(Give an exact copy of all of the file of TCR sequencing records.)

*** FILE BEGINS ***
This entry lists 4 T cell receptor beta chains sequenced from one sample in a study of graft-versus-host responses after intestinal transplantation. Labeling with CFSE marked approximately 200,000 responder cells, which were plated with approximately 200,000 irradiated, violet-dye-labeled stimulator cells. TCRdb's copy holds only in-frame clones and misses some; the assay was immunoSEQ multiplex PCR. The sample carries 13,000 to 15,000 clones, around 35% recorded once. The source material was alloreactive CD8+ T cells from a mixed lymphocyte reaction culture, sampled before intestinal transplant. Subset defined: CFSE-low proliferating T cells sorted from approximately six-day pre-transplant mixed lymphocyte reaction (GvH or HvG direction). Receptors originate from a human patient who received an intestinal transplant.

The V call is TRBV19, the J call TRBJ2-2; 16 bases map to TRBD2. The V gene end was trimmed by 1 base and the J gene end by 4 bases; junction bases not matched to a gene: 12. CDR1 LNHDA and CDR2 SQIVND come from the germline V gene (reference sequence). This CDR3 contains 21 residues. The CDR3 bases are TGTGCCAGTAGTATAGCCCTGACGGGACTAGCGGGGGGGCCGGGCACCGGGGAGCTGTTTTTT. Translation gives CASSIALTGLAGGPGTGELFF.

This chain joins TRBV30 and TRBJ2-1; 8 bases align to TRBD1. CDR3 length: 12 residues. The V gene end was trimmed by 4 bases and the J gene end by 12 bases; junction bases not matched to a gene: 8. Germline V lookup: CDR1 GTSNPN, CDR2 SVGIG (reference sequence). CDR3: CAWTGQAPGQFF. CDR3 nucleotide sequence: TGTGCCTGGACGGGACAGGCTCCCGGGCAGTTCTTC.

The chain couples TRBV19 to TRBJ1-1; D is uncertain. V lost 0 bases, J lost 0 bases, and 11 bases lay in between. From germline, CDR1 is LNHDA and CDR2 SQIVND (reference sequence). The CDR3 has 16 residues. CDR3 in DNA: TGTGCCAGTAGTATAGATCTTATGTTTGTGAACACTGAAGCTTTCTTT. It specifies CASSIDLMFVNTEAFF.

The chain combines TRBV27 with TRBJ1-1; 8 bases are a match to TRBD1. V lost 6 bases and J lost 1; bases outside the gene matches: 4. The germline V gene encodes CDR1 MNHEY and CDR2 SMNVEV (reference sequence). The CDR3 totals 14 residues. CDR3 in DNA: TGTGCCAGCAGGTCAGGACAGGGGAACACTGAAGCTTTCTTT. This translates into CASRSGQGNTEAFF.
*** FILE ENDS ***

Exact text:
This entry lists 4 T cell receptor beta chains sequenced from one sample in a study of graft-versus-host responses after intestinal transplantation. Labeling with CFSE marked approximately 200,000 responder cells, which were plated with approximately 200,000 irradiated, violet-dye-labeled stimulator cells. TCRdb's copy holds only in-frame clones and misses some; the assay was immunoSEQ multiplex PCR. The sample carries 13,000 to 15,000 clones, around 35% recorded once. The source material was alloreactive CD8+ T cells from a mixed lymphocyte reaction culture, sampled before intestinal transplant. Subset defined: CFSE-low proliferating T cells sorted from approximately six-day pre-transplant mixed lymphocyte reaction (GvH or HvG direction). Receptors originate from a human patient who received an intestinal transplant.

The V call is TRBV19, the J call TRBJ2-2; 16 bases map to TRBD2. The V gene end was trimmed by 1 base and the J gene end by 4 bases; junction bases not matched to a gene: 12. CDR1 LNHDA and CDR2 SQIVND come from the germline V gene (reference sequence). This CDR3 contains 21 residues. The CDR3 bases are TGTGCCAGTAGTATAGCCCTGACGGGACTAGCGGGGGGGCCGGGCACCGGGGAGCTGTTTTTT. Translation gives CASSIALTGLAGGPGTGELFF.

This chain joins TRBV30 and TRBJ2-1; 8 bases align to TRBD1. CDR3 length: 12 residues. The V gene end was trimmed by 4 bases and the J gene end by 12 bases; junction bases not matched to a gene: 8. Germline V lookup: CDR1 GTSNPN, CDR2 SVGIG (reference sequence). CDR3: CAWTGQAPGQFF. CDR3 nucleotide sequence: TGTGCCTGGACGGGACAGGCTCCCGGGCAGTTCTTC.

The chain couples TRBV19 to TRBJ1-1; D is uncertain. V lost 0 bases, J lost 0 bases, and 11 bases lay in between. From germline, CDR1 is LNHDA and CDR2 SQIVND (reference sequence). The CDR3 has 16 residues. CDR3 in DNA: TGTGCCAGTAGTATAGATCTTATGTTTGTGAACACTGAAGCTTTCTTT. It specifies CASSIDLMFVNTEAFF.

The chain combines TRBV27 with TRBJ1-1; 8 bases are a match to TRBD1. V lost 6 bases and J lost 1; bases outside the gene matches: 4. The germline V gene encodes CDR1 MNHEY and CDR2 SMNVEV (reference sequence). The CDR3 totals 14 residues. CDR3 in DNA: TGTGCCAGCAGGTCAGGACAGGGGAACACTGAAGCTTTCTTT. This translates into CASRSGQGNTEAFF.